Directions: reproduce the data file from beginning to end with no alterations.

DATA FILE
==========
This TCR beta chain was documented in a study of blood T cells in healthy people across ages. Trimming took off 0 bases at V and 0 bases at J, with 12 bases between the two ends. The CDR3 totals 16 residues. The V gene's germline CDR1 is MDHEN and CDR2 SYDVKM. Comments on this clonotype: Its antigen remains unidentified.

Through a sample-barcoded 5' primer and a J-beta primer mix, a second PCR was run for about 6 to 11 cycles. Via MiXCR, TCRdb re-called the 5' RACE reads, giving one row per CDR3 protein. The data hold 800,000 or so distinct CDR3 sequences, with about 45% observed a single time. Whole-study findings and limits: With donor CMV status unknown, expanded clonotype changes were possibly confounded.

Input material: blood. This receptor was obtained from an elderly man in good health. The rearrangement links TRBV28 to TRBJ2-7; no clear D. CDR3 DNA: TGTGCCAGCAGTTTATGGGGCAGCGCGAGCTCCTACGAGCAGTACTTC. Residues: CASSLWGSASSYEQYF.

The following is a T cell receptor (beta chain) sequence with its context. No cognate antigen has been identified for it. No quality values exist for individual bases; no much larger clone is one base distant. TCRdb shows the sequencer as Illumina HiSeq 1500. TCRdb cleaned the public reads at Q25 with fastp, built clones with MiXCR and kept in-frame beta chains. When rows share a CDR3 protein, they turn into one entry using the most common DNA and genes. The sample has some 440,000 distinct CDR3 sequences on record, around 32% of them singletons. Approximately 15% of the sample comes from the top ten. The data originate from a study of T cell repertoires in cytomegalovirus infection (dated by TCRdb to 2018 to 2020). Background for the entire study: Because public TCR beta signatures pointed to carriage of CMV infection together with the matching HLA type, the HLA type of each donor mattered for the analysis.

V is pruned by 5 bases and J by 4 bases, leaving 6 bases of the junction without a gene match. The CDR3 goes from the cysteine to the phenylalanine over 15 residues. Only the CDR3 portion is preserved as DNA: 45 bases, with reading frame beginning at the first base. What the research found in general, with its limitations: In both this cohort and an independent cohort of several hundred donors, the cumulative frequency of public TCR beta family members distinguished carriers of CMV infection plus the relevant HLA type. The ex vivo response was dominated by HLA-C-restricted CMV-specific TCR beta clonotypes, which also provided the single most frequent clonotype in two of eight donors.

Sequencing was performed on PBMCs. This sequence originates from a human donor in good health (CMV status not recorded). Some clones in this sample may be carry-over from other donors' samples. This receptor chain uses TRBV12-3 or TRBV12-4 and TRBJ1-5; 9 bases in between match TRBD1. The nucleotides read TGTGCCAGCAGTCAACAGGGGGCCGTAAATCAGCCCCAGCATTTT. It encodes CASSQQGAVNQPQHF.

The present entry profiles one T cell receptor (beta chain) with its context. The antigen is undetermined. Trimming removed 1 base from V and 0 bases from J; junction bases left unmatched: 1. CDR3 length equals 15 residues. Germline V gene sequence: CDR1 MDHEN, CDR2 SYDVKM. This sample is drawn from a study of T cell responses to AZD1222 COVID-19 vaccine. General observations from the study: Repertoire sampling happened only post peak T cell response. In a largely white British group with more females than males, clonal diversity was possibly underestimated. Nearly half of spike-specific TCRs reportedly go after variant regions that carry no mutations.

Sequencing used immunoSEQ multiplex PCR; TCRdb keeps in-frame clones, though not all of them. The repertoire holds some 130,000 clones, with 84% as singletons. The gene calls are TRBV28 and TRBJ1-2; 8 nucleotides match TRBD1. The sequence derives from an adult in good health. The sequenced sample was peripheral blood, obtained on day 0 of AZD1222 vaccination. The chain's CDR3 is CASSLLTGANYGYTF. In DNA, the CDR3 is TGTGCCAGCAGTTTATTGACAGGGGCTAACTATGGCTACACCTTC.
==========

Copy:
This TCR beta chain was documented in a study of blood T cells in healthy people across ages. Trimming took off 0 bases at V and 0 bases at J, with 12 bases between the two ends. The CDR3 totals 16 residues. The V gene's germline CDR1 is MDHEN and CDR2 SYDVKM. Comments on this clonotype: Its antigen remains unidentified.

Through a sample-barcoded 5' primer and a J-beta primer mix, a second PCR was run for about 6 to 11 cycles. Via MiXCR, TCRdb re-called the 5' RACE reads, giving one row per CDR3 protein. The data hold 800,000 or so distinct CDR3 sequences, with about 45% observed a single time. Whole-study findings and limits: With donor CMV status unknown, expanded clonotype changes were possibly confounded.

Input material: blood. This receptor was obtained from an elderly man in good health. The rearrangement links TRBV28 to TRBJ2-7; no clear D. CDR3 DNA: TGTGCCAGCAGTTTATGGGGCAGCGCGAGCTCCTACGAGCAGTACTTC. Residues: CASSLWGSASSYEQYF.

The following is a T cell receptor (beta chain) sequence with its context. No cognate antigen has been identified for it. No quality values exist for individual bases; no much larger clone is one base distant. TCRdb shows the sequencer as Illumina HiSeq 1500. TCRdb cleaned the public reads at Q25 with fastp, built clones with MiXCR and kept in-frame beta chains. When rows share a CDR3 protein, they turn into one entry using the most common DNA and genes. The sample has some 440,000 distinct CDR3 sequences on record, around 32% of them singletons. Approximately 15% of the sample comes from the top ten. The data originate from a study of T cell repertoires in cytomegalovirus infection (dated by TCRdb to 2018 to 2020). Background for the entire study: Because public TCR beta signatures pointed to carriage of CMV infection together with the matching HLA type, the HLA type of each donor mattered for the analysis.

V is pruned by 5 bases and J by 4 bases, leaving 6 bases of the junction without a gene match. The CDR3 goes from the cysteine to the phenylalanine over 15 residues. Only the CDR3 portion is preserved as DNA: 45 bases, with reading frame beginning at the first base. What the research found in general, with its limitations: In both this cohort and an independent cohort of several hundred donors, the cumulative frequency of public TCR beta family members distinguished carriers of CMV infection plus the relevant HLA type. The ex vivo response was dominated by HLA-C-restricted CMV-specific TCR beta clonotypes, which also provided the single most frequent clonotype in two of eight donors.

Sequencing was performed on PBMCs. This sequence originates from a human donor in good health (CMV status not recorded). Some clones in this sample may be carry-over from other donors' samples. This receptor chain uses TRBV12-3 or TRBV12-4 and TRBJ1-5; 9 bases in between match TRBD1. The nucleotides read TGTGCCAGCAGTCAACAGGGGGCCGTAAATCAGCCCCAGCATTTT. It encodes CASSQQGAVNQPQHF.

The present entry profiles one T cell receptor (beta chain) with its context. The antigen is undetermined. Trimming removed 1 base from V and 0 bases from J; junction bases left unmatched: 1. CDR3 length equals 15 residues. Germline V gene sequence: CDR1 MDHEN, CDR2 SYDVKM. This sample is drawn from a study of T cell responses to AZD1222 COVID-19 vaccine. General observations from the study: Repertoire sampling happened only post peak T cell response. In a largely white British group with more females than males, clonal diversity was possibly underestimated. Nearly half of spike-specific TCRs reportedly go after variant regions that carry no mutations.

Sequencing used immunoSEQ multiplex PCR; TCRdb keeps in-frame clones, though not all of them. The repertoire holds some 130,000 clones, with 84% as singletons. The gene calls are TRBV28 and TRBJ1-2; 8 nucleotides match TRBD1. The sequence derives from an adult in good health. The sequenced sample was peripheral blood, obtained on day 0 of AZD1222 vaccination. The chain's CDR3 is CASSLLTGANYGYTF. In DNA, the CDR3 is TGTGCCAGCAGTTTATTGACAGGGGCTAACTATGGCTACACCTTC.